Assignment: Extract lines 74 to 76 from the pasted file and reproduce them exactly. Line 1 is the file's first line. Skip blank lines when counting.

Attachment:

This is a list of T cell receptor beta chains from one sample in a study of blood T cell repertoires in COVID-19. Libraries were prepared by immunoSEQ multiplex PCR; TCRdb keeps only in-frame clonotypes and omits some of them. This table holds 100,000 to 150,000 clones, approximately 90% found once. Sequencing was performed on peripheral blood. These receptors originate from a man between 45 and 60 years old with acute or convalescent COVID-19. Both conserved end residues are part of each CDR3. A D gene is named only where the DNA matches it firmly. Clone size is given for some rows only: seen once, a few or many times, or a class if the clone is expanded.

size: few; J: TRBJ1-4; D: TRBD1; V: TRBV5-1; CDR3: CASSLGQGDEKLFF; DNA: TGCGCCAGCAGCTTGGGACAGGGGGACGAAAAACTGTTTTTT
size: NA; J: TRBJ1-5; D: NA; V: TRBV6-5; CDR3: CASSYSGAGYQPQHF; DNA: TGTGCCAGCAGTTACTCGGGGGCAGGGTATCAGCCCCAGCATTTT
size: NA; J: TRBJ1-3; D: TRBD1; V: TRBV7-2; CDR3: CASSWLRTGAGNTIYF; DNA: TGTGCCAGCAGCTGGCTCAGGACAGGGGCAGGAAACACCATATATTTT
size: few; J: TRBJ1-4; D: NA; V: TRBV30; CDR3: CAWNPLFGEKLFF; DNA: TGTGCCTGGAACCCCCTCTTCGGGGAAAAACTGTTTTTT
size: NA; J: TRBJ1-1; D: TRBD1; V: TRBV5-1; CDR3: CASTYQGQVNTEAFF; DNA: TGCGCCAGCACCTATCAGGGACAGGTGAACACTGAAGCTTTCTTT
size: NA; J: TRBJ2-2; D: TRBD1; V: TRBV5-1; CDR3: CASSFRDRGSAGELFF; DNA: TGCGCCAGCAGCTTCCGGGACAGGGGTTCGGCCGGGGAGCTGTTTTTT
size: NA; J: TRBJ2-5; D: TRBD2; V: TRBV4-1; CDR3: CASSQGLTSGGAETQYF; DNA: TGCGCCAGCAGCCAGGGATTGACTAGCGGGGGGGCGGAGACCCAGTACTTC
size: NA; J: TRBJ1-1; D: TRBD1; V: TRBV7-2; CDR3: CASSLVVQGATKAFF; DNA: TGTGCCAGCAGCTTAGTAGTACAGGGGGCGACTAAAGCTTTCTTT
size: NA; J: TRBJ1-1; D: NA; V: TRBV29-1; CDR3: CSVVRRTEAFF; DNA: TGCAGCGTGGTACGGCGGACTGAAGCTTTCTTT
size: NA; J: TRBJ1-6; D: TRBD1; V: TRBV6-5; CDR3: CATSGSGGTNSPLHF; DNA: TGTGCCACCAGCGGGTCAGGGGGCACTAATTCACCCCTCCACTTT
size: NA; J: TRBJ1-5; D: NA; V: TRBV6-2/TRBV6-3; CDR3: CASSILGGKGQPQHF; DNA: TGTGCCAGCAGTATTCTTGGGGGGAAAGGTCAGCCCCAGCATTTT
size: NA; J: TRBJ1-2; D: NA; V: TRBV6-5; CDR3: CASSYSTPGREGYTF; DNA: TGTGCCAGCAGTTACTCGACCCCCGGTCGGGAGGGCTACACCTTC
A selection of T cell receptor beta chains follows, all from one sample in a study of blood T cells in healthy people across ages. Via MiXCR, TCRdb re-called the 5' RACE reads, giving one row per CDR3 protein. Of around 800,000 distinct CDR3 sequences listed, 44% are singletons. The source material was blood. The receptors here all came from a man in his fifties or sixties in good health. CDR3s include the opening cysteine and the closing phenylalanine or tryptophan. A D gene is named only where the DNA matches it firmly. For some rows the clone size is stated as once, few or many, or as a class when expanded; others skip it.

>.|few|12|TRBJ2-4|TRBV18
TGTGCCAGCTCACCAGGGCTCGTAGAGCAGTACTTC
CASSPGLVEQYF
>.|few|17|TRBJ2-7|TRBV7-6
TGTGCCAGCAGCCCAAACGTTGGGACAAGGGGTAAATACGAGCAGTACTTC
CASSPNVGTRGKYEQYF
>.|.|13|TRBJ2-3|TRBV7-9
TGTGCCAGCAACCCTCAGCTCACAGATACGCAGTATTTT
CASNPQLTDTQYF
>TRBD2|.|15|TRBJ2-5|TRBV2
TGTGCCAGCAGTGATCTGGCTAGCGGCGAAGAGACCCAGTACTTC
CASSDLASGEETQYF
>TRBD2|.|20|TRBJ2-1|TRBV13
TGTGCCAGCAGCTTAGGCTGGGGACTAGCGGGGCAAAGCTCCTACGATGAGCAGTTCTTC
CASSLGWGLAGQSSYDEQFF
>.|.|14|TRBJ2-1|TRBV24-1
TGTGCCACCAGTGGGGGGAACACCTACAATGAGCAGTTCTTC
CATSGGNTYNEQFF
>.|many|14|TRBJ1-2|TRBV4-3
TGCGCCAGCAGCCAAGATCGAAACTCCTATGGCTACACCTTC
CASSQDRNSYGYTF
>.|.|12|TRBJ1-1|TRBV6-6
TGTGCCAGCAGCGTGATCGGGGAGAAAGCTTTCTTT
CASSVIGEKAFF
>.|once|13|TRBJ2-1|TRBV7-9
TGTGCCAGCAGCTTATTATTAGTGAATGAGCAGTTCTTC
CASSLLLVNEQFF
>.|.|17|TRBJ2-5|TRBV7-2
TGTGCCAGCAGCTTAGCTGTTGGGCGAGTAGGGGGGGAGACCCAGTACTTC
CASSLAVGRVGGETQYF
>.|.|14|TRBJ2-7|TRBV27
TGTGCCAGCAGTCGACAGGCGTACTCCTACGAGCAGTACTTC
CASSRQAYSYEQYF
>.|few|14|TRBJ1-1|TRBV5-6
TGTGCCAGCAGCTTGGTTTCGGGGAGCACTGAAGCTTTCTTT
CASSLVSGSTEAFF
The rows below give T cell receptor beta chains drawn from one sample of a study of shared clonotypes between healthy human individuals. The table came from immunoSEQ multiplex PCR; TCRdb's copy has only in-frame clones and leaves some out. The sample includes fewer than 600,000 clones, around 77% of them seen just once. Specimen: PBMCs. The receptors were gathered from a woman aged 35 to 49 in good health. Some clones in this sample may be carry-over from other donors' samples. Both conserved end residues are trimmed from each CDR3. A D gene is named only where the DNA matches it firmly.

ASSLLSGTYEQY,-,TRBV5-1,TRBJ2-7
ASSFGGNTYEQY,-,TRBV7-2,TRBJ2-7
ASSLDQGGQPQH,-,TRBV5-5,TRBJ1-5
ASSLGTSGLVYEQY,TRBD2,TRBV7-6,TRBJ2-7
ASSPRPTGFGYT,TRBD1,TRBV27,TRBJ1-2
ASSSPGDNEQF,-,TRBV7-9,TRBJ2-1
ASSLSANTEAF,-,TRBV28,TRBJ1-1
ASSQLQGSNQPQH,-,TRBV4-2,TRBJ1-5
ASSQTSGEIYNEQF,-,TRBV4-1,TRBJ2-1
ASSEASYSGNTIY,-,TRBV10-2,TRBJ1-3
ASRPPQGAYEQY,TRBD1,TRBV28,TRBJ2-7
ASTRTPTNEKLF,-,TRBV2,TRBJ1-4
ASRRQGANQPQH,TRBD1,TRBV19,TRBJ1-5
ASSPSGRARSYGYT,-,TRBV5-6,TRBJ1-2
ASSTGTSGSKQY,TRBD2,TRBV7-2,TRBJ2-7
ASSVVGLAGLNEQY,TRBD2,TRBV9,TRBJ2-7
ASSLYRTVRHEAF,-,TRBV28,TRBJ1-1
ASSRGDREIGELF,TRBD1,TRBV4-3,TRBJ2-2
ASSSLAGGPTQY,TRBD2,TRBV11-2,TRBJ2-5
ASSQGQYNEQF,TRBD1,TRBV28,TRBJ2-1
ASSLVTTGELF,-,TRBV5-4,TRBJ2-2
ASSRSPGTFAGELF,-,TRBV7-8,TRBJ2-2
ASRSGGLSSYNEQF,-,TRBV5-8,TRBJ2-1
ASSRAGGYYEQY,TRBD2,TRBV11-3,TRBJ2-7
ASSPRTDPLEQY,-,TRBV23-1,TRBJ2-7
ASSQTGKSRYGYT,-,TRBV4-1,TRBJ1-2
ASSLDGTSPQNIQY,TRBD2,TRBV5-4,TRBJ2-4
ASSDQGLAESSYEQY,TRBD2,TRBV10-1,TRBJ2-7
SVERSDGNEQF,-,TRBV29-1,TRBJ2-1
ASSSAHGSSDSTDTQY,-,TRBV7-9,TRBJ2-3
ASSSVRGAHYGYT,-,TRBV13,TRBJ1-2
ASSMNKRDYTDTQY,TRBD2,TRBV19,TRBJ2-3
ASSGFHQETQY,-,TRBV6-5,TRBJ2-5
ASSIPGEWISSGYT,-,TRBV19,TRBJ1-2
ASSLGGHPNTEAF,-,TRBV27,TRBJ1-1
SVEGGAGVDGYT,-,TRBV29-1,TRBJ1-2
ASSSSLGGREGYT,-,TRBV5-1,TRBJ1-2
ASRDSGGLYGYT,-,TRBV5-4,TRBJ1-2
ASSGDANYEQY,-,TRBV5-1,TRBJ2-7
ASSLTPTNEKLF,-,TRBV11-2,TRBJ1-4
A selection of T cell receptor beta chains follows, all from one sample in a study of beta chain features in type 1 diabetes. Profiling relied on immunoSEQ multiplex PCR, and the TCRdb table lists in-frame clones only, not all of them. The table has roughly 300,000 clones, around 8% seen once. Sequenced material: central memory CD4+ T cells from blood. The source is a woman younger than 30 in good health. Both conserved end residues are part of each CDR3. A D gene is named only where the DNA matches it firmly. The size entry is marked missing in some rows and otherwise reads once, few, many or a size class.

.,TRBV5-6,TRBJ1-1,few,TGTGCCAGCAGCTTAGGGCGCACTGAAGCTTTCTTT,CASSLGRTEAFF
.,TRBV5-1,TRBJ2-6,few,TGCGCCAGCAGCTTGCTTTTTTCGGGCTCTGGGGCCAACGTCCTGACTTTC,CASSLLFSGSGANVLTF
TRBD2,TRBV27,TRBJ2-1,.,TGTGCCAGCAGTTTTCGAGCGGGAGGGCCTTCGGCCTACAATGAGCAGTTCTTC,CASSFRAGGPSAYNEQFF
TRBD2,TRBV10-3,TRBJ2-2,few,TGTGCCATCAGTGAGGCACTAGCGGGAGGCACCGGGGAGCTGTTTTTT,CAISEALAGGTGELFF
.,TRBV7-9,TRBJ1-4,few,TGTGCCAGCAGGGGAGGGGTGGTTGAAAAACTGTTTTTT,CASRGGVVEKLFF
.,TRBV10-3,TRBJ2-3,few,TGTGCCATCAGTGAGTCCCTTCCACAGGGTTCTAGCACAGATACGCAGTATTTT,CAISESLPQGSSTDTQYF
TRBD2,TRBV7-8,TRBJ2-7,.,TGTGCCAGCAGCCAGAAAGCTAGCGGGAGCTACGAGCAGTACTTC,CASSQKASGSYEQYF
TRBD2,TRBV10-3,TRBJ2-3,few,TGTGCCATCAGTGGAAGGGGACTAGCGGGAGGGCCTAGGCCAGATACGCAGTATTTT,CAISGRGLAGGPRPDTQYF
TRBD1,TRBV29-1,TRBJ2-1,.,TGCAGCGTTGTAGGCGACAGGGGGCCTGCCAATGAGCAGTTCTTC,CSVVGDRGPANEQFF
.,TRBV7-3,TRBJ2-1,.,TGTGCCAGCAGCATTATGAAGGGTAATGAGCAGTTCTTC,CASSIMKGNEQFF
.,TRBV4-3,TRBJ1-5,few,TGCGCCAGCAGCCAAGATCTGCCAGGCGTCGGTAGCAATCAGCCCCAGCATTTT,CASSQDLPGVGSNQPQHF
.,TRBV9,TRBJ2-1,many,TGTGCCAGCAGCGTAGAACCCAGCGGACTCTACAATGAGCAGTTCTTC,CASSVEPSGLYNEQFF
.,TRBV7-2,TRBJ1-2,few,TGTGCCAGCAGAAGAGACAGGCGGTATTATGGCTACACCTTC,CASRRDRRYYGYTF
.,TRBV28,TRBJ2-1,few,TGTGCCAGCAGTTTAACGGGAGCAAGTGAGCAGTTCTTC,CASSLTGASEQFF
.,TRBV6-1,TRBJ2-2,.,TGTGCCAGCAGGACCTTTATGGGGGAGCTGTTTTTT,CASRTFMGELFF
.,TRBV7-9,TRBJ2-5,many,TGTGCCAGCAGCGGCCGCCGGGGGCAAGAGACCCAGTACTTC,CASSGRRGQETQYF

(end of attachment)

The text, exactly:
ASRSGGLSSYNEQF,-,TRBV5-8,TRBJ2-1
ASSRAGGYYEQY,TRBD2,TRBV11-3,TRBJ2-7
ASSPRTDPLEQY,-,TRBV23-1,TRBJ2-7